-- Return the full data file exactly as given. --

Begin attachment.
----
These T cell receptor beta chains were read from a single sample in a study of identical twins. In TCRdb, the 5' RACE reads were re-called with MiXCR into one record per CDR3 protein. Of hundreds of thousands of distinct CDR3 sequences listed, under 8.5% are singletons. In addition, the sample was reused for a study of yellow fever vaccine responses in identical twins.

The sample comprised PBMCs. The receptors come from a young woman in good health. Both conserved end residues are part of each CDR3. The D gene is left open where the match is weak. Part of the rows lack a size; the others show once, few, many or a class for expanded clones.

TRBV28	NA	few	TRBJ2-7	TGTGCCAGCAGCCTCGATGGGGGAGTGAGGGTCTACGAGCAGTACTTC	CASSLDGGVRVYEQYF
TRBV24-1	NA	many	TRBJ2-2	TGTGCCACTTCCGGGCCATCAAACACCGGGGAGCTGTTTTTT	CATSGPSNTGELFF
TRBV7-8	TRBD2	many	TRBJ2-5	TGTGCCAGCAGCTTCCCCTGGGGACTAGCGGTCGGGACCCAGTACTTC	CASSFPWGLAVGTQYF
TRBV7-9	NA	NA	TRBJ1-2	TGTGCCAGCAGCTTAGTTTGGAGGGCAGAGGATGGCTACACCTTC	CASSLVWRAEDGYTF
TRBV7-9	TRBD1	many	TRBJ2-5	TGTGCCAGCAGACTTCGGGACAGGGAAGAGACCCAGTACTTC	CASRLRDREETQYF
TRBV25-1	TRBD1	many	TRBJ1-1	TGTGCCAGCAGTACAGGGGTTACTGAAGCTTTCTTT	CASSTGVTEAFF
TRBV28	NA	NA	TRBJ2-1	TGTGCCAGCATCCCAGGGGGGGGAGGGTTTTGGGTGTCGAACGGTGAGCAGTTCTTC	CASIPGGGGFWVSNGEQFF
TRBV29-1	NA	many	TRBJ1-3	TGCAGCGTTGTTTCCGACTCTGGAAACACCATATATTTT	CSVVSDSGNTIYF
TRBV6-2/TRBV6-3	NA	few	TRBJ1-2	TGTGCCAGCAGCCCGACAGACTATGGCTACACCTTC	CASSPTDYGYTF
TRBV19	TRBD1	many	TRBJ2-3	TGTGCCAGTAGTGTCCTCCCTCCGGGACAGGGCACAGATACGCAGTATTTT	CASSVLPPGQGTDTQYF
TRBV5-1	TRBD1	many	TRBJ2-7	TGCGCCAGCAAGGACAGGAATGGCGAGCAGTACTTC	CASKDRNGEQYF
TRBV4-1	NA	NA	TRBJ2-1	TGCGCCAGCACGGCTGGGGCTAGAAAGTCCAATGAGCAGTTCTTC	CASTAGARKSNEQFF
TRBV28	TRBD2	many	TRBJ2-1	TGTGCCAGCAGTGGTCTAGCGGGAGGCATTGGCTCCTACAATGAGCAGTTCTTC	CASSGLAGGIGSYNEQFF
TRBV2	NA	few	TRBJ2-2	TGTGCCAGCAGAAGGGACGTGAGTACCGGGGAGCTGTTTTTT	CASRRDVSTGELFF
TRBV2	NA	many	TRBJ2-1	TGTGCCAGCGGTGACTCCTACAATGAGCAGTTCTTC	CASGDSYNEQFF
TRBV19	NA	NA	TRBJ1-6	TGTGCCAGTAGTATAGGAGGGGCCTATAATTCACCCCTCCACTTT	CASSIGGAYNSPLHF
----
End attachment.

These T cell receptor beta chains were read from a single sample in a study of identical twins. In TCRdb, the 5' RACE reads were re-called with MiXCR into one record per CDR3 protein. Of hundreds of thousands of distinct CDR3 sequences listed, under 8.5% are singletons. In addition, the sample was reused for a study of yellow fever vaccine responses in identical twins.

The sample comprised PBMCs. The receptors come from a young woman in good health. Both conserved end residues are part of each CDR3. The D gene is left open where the match is weak. Part of the rows lack a size; the others show once, few, many or a class for expanded clones.

TRBV28	NA	few	TRBJ2-7	TGTGCCAGCAGCCTCGATGGGGGAGTGAGGGTCTACGAGCAGTACTTC	CASSLDGGVRVYEQYF
TRBV24-1	NA	many	TRBJ2-2	TGTGCCACTTCCGGGCCATCAAACACCGGGGAGCTGTTTTTT	CATSGPSNTGELFF
TRBV7-8	TRBD2	many	TRBJ2-5	TGTGCCAGCAGCTTCCCCTGGGGACTAGCGGTCGGGACCCAGTACTTC	CASSFPWGLAVGTQYF
TRBV7-9	NA	NA	TRBJ1-2	TGTGCCAGCAGCTTAGTTTGGAGGGCAGAGGATGGCTACACCTTC	CASSLVWRAEDGYTF
TRBV7-9	TRBD1	many	TRBJ2-5	TGTGCCAGCAGACTTCGGGACAGGGAAGAGACCCAGTACTTC	CASRLRDREETQYF
TRBV25-1	TRBD1	many	TRBJ1-1	TGTGCCAGCAGTACAGGGGTTACTGAAGCTTTCTTT	CASSTGVTEAFF
TRBV28	NA	NA	TRBJ2-1	TGTGCCAGCATCCCAGGGGGGGGAGGGTTTTGGGTGTCGAACGGTGAGCAGTTCTTC	CASIPGGGGFWVSNGEQFF
TRBV29-1	NA	many	TRBJ1-3	TGCAGCGTTGTTTCCGACTCTGGAAACACCATATATTTT	CSVVSDSGNTIYF
TRBV6-2/TRBV6-3	NA	few	TRBJ1-2	TGTGCCAGCAGCCCGACAGACTATGGCTACACCTTC	CASSPTDYGYTF
TRBV19	TRBD1	many	TRBJ2-3	TGTGCCAGTAGTGTCCTCCCTCCGGGACAGGGCACAGATACGCAGTATTTT	CASSVLPPGQGTDTQYF
TRBV5-1	TRBD1	many	TRBJ2-7	TGCGCCAGCAAGGACAGGAATGGCGAGCAGTACTTC	CASKDRNGEQYF
TRBV4-1	NA	NA	TRBJ2-1	TGCGCCAGCACGGCTGGGGCTAGAAAGTCCAATGAGCAGTTCTTC	CASTAGARKSNEQFF
TRBV28	TRBD2	many	TRBJ2-1	TGTGCCAGCAGTGGTCTAGCGGGAGGCATTGGCTCCTACAATGAGCAGTTCTTC	CASSGLAGGIGSYNEQFF
TRBV2	NA	few	TRBJ2-2	TGTGCCAGCAGAAGGGACGTGAGTACCGGGGAGCTGTTTTTT	CASRRDVSTGELFF
TRBV2	NA	many	TRBJ2-1	TGTGCCAGCGGTGACTCCTACAATGAGCAGTTCTTC	CASGDSYNEQFF
TRBV19	NA	NA	TRBJ1-6	TGTGCCAGTAGTATAGGAGGGGCCTATAATTCACCCCTCCACTTT	CASSIGGAYNSPLHF